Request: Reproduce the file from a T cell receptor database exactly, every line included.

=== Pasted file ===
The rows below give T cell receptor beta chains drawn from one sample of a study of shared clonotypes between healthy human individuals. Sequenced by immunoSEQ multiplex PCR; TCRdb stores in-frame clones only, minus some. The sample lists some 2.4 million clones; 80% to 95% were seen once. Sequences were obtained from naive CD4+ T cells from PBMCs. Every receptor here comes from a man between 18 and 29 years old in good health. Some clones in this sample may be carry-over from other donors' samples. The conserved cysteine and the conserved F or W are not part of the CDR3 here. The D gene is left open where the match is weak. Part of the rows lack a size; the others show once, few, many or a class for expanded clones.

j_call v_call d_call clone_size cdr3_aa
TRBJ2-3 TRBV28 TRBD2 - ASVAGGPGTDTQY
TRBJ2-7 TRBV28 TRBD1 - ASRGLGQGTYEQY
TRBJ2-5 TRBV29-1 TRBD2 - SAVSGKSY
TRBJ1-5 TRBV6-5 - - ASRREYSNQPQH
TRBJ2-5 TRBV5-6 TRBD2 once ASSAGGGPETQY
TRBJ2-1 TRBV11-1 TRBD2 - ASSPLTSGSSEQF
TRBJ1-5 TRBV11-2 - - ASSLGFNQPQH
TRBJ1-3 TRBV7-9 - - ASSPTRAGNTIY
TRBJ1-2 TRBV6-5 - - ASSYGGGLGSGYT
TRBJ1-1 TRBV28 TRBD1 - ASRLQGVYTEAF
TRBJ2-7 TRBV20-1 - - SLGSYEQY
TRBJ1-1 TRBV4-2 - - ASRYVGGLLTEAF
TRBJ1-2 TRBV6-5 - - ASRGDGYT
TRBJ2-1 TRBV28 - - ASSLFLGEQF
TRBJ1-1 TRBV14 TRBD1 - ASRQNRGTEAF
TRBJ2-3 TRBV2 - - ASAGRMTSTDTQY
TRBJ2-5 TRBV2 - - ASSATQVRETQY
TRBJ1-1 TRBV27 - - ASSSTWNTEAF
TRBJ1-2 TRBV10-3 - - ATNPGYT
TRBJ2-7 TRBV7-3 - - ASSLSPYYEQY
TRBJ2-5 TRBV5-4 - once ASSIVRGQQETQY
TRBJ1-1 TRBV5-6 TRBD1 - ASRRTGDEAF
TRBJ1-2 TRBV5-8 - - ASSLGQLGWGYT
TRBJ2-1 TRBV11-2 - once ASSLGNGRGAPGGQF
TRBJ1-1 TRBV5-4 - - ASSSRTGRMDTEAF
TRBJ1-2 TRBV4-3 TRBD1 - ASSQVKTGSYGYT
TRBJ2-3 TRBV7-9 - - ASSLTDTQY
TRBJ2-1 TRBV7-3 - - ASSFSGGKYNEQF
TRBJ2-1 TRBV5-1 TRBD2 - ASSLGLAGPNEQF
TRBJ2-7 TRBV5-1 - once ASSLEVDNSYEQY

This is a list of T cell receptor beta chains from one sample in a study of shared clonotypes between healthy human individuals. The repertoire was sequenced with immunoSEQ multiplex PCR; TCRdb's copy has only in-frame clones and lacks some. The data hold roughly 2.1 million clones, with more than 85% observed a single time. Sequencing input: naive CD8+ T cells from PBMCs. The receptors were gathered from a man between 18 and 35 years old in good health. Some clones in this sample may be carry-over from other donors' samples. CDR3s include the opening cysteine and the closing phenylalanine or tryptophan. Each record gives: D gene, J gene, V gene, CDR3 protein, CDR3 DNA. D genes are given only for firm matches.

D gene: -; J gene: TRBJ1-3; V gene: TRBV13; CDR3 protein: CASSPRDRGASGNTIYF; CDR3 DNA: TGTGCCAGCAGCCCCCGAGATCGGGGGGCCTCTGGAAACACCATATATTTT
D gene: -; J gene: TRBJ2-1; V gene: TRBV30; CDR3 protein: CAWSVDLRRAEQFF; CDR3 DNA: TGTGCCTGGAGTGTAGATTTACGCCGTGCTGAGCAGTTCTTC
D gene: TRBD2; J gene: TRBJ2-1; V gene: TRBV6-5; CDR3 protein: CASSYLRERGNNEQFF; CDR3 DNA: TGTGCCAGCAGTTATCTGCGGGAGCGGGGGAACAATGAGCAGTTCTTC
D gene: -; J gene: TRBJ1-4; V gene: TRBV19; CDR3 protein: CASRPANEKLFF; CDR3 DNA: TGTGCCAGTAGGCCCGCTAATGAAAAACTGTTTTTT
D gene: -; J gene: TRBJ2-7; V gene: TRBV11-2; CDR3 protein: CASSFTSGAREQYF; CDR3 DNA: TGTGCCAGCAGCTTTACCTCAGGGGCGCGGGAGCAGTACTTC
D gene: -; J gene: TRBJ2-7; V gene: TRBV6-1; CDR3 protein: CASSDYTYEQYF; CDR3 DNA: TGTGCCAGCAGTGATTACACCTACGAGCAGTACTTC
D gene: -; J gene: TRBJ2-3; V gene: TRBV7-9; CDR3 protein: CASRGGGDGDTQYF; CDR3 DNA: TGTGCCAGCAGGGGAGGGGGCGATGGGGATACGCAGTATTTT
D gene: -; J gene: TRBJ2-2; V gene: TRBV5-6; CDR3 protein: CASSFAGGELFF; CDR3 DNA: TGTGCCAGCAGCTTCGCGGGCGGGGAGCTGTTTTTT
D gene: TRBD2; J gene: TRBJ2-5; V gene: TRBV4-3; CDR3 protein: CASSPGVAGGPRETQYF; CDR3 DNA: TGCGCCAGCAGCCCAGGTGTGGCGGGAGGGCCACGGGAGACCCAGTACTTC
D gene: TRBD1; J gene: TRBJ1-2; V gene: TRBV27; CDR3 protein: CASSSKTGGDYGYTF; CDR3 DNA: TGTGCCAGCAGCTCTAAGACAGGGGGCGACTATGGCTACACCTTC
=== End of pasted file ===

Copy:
The rows below give T cell receptor beta chains drawn from one sample of a study of shared clonotypes between healthy human individuals. Sequenced by immunoSEQ multiplex PCR; TCRdb stores in-frame clones only, minus some. The sample lists some 2.4 million clones; 80% to 95% were seen once. Sequences were obtained from naive CD4+ T cells from PBMCs. Every receptor here comes from a man between 18 and 29 years old in good health. Some clones in this sample may be carry-over from other donors' samples. The conserved cysteine and the conserved F or W are not part of the CDR3 here. The D gene is left open where the match is weak. Part of the rows lack a size; the others show once, few, many or a class for expanded clones.

j_call v_call d_call clone_size cdr3_aa
TRBJ2-3 TRBV28 TRBD2 - ASVAGGPGTDTQY
TRBJ2-7 TRBV28 TRBD1 - ASRGLGQGTYEQY
TRBJ2-5 TRBV29-1 TRBD2 - SAVSGKSY
TRBJ1-5 TRBV6-5 - - ASRREYSNQPQH
TRBJ2-5 TRBV5-6 TRBD2 once ASSAGGGPETQY
TRBJ2-1 TRBV11-1 TRBD2 - ASSPLTSGSSEQF
TRBJ1-5 TRBV11-2 - - ASSLGFNQPQH
TRBJ1-3 TRBV7-9 - - ASSPTRAGNTIY
TRBJ1-2 TRBV6-5 - - ASSYGGGLGSGYT
TRBJ1-1 TRBV28 TRBD1 - ASRLQGVYTEAF
TRBJ2-7 TRBV20-1 - - SLGSYEQY
TRBJ1-1 TRBV4-2 - - ASRYVGGLLTEAF
TRBJ1-2 TRBV6-5 - - ASRGDGYT
TRBJ2-1 TRBV28 - - ASSLFLGEQF
TRBJ1-1 TRBV14 TRBD1 - ASRQNRGTEAF
TRBJ2-3 TRBV2 - - ASAGRMTSTDTQY
TRBJ2-5 TRBV2 - - ASSATQVRETQY
TRBJ1-1 TRBV27 - - ASSSTWNTEAF
TRBJ1-2 TRBV10-3 - - ATNPGYT
TRBJ2-7 TRBV7-3 - - ASSLSPYYEQY
TRBJ2-5 TRBV5-4 - once ASSIVRGQQETQY
TRBJ1-1 TRBV5-6 TRBD1 - ASRRTGDEAF
TRBJ1-2 TRBV5-8 - - ASSLGQLGWGYT
TRBJ2-1 TRBV11-2 - once ASSLGNGRGAPGGQF
TRBJ1-1 TRBV5-4 - - ASSSRTGRMDTEAF
TRBJ1-2 TRBV4-3 TRBD1 - ASSQVKTGSYGYT
TRBJ2-3 TRBV7-9 - - ASSLTDTQY
TRBJ2-1 TRBV7-3 - - ASSFSGGKYNEQF
TRBJ2-1 TRBV5-1 TRBD2 - ASSLGLAGPNEQF
TRBJ2-7 TRBV5-1 - once ASSLEVDNSYEQY

This is a list of T cell receptor beta chains from one sample in a study of shared clonotypes between healthy human individuals. The repertoire was sequenced with immunoSEQ multiplex PCR; TCRdb's copy has only in-frame clones and lacks some. The data hold roughly 2.1 million clones, with more than 85% observed a single time. Sequencing input: naive CD8+ T cells from PBMCs. The receptors were gathered from a man between 18 and 35 years old in good health. Some clones in this sample may be carry-over from other donors' samples. CDR3s include the opening cysteine and the closing phenylalanine or tryptophan. Each record gives: D gene, J gene, V gene, CDR3 protein, CDR3 DNA. D genes are given only for firm matches.

D gene: -; J gene: TRBJ1-3; V gene: TRBV13; CDR3 protein: CASSPRDRGASGNTIYF; CDR3 DNA: TGTGCCAGCAGCCCCCGAGATCGGGGGGCCTCTGGAAACACCATATATTTT
D gene: -; J gene: TRBJ2-1; V gene: TRBV30; CDR3 protein: CAWSVDLRRAEQFF; CDR3 DNA: TGTGCCTGGAGTGTAGATTTACGCCGTGCTGAGCAGTTCTTC
D gene: TRBD2; J gene: TRBJ2-1; V gene: TRBV6-5; CDR3 protein: CASSYLRERGNNEQFF; CDR3 DNA: TGTGCCAGCAGTTATCTGCGGGAGCGGGGGAACAATGAGCAGTTCTTC
D gene: -; J gene: TRBJ1-4; V gene: TRBV19; CDR3 protein: CASRPANEKLFF; CDR3 DNA: TGTGCCAGTAGGCCCGCTAATGAAAAACTGTTTTTT
D gene: -; J gene: TRBJ2-7; V gene: TRBV11-2; CDR3 protein: CASSFTSGAREQYF; CDR3 DNA: TGTGCCAGCAGCTTTACCTCAGGGGCGCGGGAGCAGTACTTC
D gene: -; J gene: TRBJ2-7; V gene: TRBV6-1; CDR3 protein: CASSDYTYEQYF; CDR3 DNA: TGTGCCAGCAGTGATTACACCTACGAGCAGTACTTC
D gene: -; J gene: TRBJ2-3; V gene: TRBV7-9; CDR3 protein: CASRGGGDGDTQYF; CDR3 DNA: TGTGCCAGCAGGGGAGGGGGCGATGGGGATACGCAGTATTTT
D gene: -; J gene: TRBJ2-2; V gene: TRBV5-6; CDR3 protein: CASSFAGGELFF; CDR3 DNA: TGTGCCAGCAGCTTCGCGGGCGGGGAGCTGTTTTTT
D gene: TRBD2; J gene: TRBJ2-5; V gene: TRBV4-3; CDR3 protein: CASSPGVAGGPRETQYF; CDR3 DNA: TGCGCCAGCAGCCCAGGTGTGGCGGGAGGGCCACGGGAGACCCAGTACTTC
D gene: TRBD1; J gene: TRBJ1-2; V gene: TRBV27; CDR3 protein: CASSSKTGGDYGYTF; CDR3 DNA: TGTGCCAGCAGCTCTAAGACAGGGGGCGACTATGGCTACACCTTC